Refreshing objects in your Amazon S3 bucket - Amazon Storage Gateway
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Refreshing objects in your Amazon S3 bucket

As your NFS or SMB client performs file system operations, your gateway maintains an inventory of the objects in the Amazon S3 object cache associated with your file share. Your gateway uses this cached inventory to reduce the latency and frequency of Amazon S3 requests. This operation does not import files into the S3 File Gateway cache storage. It only updates the cached inventory to reflect changes in the inventory of the objects in the Amazon S3 object cache.

To refresh the S3 bucket object cache for your file share, select the method that best fits your use case from the following list, then complete the corresponding procedure below.

Configure an automated cache refresh schedule using the Storage Gateway console

To configure an automated cache refresh schedule using the Storage Gateway console
  1. Open the Storage Gateway console at https://console.amazonaws.cn/storagegateway/home.

  2. Choose File shares.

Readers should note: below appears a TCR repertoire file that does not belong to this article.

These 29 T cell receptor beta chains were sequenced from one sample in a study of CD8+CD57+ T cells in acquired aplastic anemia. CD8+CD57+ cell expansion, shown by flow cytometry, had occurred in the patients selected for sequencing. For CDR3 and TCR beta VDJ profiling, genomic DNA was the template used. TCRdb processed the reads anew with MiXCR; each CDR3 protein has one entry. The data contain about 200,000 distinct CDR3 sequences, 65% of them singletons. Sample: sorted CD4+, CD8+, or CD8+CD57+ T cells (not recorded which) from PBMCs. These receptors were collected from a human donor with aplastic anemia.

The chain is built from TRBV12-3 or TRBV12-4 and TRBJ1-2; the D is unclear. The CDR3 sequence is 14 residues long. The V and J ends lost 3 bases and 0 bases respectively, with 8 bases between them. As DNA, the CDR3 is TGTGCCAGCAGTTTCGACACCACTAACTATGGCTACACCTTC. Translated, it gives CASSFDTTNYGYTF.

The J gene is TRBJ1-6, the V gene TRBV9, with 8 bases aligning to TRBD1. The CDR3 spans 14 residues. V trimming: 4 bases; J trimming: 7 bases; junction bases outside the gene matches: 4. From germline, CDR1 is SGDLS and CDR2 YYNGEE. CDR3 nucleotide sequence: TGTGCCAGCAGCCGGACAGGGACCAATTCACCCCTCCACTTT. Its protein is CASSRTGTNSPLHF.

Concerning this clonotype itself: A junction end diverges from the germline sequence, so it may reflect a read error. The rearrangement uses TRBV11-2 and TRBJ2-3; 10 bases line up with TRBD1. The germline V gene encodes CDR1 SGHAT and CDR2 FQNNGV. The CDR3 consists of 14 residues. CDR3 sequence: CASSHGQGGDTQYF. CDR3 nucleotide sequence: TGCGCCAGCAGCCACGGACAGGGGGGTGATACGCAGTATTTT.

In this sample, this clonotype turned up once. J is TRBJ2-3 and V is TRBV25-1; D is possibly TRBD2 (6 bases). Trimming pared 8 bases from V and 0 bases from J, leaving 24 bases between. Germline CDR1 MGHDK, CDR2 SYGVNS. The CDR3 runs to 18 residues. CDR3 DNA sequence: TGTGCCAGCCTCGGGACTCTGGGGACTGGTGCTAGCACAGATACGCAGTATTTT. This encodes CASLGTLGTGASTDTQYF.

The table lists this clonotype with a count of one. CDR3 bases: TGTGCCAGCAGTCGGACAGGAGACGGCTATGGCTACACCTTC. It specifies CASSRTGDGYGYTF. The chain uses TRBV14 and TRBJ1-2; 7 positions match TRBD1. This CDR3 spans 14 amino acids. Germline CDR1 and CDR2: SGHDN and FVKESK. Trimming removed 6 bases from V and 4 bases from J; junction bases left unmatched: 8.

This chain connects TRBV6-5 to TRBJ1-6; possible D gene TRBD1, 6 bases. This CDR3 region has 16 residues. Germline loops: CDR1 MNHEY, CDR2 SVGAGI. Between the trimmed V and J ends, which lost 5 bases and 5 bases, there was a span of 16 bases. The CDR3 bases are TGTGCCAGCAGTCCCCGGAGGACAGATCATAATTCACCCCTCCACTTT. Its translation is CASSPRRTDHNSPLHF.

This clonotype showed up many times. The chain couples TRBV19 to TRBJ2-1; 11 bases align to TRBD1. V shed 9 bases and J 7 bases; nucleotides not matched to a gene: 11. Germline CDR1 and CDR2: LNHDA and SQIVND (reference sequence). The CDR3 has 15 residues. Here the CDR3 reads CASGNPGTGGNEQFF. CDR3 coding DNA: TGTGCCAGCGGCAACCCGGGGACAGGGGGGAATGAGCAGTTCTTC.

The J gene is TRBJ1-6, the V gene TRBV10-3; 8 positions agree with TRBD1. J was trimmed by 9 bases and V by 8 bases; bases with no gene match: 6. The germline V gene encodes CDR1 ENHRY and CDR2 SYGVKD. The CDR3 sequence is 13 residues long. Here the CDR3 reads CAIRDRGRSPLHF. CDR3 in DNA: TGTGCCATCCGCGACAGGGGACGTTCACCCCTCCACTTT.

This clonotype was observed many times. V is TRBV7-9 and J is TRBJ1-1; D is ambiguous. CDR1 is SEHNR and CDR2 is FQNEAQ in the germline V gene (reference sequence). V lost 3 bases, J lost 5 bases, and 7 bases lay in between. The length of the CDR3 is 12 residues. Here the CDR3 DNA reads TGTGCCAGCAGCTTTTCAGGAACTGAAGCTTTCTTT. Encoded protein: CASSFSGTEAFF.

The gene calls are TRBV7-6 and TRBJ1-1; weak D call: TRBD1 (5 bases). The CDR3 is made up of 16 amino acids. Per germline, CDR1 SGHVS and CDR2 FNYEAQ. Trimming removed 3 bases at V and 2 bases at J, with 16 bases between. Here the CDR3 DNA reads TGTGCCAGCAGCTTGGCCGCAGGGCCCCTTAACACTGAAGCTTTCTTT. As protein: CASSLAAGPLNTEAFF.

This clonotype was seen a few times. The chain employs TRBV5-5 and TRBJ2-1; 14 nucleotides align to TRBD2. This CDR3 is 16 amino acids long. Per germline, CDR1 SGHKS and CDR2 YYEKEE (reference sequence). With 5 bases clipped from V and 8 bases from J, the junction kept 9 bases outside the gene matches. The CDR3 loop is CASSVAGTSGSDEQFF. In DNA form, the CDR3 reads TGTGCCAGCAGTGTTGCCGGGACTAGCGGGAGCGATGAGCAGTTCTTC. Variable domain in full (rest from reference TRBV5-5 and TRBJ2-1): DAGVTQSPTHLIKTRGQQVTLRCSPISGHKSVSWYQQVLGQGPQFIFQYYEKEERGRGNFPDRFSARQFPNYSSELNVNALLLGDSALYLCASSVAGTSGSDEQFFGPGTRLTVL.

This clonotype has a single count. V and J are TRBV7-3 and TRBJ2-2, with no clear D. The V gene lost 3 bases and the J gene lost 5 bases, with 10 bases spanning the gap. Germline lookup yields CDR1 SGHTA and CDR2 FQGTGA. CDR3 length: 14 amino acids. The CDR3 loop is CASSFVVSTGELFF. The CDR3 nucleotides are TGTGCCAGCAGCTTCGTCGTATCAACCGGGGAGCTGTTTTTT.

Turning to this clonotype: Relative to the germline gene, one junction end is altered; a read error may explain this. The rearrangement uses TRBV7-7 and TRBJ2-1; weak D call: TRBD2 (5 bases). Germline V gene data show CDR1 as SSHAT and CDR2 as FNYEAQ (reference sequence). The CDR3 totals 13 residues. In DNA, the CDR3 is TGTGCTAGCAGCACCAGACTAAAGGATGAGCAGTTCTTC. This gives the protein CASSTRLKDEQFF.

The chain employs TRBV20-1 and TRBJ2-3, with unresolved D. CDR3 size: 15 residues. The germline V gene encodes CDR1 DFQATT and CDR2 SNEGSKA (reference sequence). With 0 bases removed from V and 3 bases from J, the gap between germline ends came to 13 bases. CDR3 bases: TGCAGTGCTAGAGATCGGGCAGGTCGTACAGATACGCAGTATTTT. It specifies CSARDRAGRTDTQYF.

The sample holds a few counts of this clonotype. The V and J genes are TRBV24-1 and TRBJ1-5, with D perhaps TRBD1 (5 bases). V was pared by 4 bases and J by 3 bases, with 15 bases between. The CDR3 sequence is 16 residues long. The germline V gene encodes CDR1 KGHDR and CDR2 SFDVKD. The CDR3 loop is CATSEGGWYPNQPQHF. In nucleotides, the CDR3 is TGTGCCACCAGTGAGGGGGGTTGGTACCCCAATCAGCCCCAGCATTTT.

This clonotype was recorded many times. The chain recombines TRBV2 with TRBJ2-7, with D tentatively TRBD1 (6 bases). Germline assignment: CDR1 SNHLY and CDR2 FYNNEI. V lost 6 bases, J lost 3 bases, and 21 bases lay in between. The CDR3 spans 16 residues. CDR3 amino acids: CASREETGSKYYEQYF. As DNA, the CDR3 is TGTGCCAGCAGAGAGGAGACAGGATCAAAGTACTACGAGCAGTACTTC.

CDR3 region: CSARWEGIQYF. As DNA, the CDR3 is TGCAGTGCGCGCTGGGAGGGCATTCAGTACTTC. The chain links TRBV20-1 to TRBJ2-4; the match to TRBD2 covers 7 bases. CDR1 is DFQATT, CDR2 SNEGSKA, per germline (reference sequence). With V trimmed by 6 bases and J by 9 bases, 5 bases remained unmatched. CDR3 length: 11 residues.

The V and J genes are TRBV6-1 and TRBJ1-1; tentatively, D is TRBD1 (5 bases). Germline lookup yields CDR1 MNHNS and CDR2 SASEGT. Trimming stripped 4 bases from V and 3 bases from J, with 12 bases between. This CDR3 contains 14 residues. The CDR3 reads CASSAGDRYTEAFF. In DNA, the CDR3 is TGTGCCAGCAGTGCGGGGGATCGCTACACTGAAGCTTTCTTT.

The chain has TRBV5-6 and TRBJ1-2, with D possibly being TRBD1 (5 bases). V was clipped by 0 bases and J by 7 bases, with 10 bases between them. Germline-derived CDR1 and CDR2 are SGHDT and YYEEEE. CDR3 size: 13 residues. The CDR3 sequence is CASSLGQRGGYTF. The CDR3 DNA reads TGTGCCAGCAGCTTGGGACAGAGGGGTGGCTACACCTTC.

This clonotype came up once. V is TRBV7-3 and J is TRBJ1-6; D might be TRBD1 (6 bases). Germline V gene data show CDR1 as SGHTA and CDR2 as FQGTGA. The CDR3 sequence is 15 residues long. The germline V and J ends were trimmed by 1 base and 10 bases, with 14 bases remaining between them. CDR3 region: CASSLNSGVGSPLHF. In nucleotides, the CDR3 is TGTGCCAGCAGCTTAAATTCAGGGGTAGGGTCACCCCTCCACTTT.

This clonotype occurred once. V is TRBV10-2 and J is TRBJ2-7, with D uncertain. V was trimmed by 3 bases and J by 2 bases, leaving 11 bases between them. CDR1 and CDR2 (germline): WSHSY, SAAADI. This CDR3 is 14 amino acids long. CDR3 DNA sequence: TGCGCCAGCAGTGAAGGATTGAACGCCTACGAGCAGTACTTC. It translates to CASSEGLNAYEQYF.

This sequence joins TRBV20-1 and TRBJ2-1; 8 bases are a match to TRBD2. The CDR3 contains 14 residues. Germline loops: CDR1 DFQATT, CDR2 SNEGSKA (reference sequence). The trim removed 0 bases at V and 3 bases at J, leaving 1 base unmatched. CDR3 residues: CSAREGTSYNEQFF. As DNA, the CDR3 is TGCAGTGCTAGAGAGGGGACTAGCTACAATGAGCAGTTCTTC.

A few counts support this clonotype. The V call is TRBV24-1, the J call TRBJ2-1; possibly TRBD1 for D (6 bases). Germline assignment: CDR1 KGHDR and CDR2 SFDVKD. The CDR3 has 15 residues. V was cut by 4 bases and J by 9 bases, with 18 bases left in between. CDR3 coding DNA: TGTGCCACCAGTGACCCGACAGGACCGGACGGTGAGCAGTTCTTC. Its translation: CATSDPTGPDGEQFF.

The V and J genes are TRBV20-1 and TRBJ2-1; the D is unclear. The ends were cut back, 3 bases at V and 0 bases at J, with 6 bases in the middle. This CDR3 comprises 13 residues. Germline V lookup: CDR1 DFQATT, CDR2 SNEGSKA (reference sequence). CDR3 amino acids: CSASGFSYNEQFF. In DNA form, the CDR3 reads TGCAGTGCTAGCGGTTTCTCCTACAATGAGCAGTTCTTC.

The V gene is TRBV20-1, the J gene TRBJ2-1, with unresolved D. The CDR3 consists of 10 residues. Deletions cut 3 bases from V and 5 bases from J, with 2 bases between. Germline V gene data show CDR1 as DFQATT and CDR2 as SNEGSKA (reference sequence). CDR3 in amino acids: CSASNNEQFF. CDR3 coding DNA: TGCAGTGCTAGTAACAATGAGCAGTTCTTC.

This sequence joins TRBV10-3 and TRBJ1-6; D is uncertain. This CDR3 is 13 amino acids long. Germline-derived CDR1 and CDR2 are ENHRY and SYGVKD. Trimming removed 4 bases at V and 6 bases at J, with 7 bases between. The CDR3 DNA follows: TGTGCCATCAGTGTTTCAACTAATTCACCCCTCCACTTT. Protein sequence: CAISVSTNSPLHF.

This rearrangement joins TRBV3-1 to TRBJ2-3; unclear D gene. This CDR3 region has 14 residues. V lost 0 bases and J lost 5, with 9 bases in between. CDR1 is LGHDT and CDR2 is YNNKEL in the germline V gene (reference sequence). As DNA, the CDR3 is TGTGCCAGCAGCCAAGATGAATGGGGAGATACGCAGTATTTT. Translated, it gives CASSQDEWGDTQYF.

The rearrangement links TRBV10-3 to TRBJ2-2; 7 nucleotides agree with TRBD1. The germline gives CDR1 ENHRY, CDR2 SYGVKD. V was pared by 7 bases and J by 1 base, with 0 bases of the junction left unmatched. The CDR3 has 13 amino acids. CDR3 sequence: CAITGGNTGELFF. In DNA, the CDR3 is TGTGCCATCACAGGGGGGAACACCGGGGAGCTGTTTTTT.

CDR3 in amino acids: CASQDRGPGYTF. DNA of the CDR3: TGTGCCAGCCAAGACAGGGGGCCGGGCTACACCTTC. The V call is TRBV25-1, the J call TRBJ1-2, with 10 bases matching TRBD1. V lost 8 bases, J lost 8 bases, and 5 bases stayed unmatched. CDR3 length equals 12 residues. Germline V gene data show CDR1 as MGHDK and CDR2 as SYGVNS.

3. Choose the file share for which you want to configure the refresh schedule.

  4. For Actions, choose Edit file share settings.

  5. For Automated cache refresh from S3 after, select the check box and set the time in days, hours, and minutes to refresh the file share's cache using Time To Live (TTL). TTL is the length of time since the last refresh after which access to the directory would cause the File Gateway to first refresh that directory's contents from the Amazon S3 bucket.

  6. Choose Save changes.

Configure an automated cache refresh schedule using Amazon Lambda with an Amazon CloudWatch rule

To configure an automated cache refresh schedule using Amazon Lambda with an Amazon CloudWatch rule
  1. Identify the S3 bucket used by the S3 File Gateway.

  2. Check that the Event section is blank. It populates automatically later.

  3. Create an IAM role, and allow Trust Relationship for Lambda lambda.amazonaws.com.

  4. Use the following policy.

    { "Version": "2012-10-17", "Statement": [ { "Sid": "StorageGatewayPermissions", "Effect": "Allow", "Action": "storagegateway:RefreshCache", "Resource": "*" }, { "Sid": "CloudWatchLogsPermissions", "Effect": "Allow", "Action": [ "logs:CreateLogStream", "logs:CreateLogGroup", "logs:PutLogEvents" ], "Resource": "*" } ] }
  5. Create a Lambda function from the Lambda console.

  6. Use the following function for your Lambda task.